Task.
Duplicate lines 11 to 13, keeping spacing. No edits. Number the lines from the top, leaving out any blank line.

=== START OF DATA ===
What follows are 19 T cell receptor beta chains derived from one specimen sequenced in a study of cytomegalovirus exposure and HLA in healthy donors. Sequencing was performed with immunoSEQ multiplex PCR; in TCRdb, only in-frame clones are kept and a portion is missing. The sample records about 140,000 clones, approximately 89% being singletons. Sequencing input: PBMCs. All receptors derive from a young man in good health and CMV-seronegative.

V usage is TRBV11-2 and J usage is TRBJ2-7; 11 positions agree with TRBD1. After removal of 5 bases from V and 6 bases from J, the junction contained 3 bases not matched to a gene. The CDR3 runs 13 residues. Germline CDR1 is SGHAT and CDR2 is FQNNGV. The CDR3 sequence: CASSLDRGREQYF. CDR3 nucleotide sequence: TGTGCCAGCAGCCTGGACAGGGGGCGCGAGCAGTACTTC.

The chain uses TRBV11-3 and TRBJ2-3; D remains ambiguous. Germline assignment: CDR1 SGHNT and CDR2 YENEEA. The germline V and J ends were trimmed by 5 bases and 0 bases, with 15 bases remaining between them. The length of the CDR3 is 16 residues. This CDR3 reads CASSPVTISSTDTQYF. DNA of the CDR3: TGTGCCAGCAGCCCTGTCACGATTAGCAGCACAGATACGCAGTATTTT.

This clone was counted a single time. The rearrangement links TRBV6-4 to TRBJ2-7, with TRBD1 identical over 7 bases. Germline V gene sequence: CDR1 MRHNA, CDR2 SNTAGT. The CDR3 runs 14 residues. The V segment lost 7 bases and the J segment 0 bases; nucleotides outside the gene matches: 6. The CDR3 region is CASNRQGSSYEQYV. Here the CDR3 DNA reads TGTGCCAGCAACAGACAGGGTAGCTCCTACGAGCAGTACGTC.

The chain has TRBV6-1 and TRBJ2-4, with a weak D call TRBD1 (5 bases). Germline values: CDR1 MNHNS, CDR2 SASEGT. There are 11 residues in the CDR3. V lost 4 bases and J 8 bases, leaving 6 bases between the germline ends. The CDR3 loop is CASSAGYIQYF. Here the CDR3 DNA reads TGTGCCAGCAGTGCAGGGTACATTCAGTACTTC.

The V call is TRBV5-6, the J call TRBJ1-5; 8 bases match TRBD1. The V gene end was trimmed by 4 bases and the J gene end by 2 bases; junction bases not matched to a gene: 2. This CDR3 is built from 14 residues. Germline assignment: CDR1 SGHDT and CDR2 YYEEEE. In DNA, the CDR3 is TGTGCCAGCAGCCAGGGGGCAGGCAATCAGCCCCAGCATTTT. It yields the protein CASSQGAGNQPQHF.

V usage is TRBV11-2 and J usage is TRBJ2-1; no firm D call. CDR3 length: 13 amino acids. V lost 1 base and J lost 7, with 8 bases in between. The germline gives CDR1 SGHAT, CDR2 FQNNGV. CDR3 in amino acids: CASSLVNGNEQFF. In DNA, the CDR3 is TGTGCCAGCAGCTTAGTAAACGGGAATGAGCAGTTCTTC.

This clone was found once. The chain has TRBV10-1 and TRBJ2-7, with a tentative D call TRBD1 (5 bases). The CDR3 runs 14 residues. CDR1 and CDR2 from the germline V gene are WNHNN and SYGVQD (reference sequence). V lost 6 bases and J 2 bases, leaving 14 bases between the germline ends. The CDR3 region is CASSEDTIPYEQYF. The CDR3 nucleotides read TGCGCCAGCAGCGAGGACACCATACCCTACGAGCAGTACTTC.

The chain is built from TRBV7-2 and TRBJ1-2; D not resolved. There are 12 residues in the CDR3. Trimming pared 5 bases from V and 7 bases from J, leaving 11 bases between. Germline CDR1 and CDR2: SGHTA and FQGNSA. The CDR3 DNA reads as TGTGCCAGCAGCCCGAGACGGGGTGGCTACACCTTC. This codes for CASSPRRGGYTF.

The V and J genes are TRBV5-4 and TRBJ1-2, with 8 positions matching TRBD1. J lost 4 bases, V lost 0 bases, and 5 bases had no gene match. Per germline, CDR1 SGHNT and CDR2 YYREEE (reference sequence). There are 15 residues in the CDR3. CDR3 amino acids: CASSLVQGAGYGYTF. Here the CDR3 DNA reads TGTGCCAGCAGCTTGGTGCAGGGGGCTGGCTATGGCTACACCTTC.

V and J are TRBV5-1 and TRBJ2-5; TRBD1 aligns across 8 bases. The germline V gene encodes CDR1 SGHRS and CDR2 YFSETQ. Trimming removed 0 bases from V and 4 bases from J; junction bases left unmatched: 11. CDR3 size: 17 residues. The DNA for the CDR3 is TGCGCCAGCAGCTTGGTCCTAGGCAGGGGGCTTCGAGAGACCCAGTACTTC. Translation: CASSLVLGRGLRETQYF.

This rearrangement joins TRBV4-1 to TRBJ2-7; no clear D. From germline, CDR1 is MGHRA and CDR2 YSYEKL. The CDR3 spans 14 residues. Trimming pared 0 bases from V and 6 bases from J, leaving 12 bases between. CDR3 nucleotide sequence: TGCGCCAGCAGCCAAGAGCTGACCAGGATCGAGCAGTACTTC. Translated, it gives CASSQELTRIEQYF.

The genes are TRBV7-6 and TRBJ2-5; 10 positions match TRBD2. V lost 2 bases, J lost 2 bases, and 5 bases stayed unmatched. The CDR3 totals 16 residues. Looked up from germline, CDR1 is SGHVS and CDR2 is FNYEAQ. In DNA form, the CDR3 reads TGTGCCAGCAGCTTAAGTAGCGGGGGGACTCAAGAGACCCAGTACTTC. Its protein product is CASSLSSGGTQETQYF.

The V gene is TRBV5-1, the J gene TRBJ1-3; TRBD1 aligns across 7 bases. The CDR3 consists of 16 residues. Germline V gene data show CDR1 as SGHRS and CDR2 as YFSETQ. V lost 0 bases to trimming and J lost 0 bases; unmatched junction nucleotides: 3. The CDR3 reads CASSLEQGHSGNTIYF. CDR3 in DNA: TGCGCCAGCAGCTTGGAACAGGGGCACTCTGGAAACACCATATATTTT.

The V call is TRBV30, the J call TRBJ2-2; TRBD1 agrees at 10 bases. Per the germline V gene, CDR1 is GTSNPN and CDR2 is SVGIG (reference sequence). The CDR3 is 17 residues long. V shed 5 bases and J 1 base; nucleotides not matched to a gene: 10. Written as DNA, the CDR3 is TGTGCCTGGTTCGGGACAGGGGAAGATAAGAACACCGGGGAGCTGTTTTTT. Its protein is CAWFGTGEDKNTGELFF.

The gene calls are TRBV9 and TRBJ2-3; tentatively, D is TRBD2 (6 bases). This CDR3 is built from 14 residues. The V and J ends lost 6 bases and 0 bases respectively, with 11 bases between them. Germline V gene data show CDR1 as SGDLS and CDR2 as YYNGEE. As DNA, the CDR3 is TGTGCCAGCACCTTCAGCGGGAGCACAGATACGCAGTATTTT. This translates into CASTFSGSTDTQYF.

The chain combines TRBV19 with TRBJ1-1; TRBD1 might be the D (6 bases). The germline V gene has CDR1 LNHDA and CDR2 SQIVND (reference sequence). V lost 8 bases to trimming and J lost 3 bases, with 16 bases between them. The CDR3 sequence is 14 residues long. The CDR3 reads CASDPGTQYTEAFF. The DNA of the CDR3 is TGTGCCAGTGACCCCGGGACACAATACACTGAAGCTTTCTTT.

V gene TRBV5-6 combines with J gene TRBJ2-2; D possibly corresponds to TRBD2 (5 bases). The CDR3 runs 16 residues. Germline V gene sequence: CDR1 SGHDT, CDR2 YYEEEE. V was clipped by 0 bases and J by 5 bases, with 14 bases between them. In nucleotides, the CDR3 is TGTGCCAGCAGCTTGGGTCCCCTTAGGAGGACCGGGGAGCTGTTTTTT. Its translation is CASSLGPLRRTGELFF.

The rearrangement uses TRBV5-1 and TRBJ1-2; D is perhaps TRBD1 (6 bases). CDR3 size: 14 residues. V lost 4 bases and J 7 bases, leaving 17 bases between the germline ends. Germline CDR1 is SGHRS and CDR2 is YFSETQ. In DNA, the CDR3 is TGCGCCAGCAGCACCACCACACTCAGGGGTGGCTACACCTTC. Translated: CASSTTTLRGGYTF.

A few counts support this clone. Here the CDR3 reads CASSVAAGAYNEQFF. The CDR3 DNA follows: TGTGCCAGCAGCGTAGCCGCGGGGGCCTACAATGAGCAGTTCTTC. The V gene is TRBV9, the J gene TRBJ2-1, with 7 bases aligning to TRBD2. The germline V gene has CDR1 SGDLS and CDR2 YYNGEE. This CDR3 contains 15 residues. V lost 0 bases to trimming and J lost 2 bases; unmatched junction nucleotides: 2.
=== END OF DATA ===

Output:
V and J are TRBV5-1 and TRBJ2-5; TRBD1 aligns across 8 bases. The germline V gene encodes CDR1 SGHRS and CDR2 YFSETQ. Trimming removed 0 bases from V and 4 bases from J; junction bases left unmatched: 11. CDR3 size: 17 residues. The DNA for the CDR3 is TGCGCCAGCAGCTTGGTCCTAGGCAGGGGGCTTCGAGAGACCCAGTACTTC. Translation: CASSLVLGRGLRETQYF.

This rearrangement joins TRBV4-1 to TRBJ2-7; no clear D. From germline, CDR1 is MGHRA and CDR2 YSYEKL. The CDR3 spans 14 residues. Trimming pared 0 bases from V and 6 bases from J, leaving 12 bases between. CDR3 nucleotide sequence: TGCGCCAGCAGCCAAGAGCTGACCAGGATCGAGCAGTACTTC. Translated, it gives CASSQELTRIEQYF.

The genes are TRBV7-6 and TRBJ2-5; 10 positions match TRBD2. V lost 2 bases, J lost 2 bases, and 5 bases stayed unmatched. The CDR3 totals 16 residues. Looked up from germline, CDR1 is SGHVS and CDR2 is FNYEAQ. In DNA form, the CDR3 reads TGTGCCAGCAGCTTAAGTAGCGGGGGGACTCAAGAGACCCAGTACTTC. Its protein product is CASSLSSGGTQETQYF.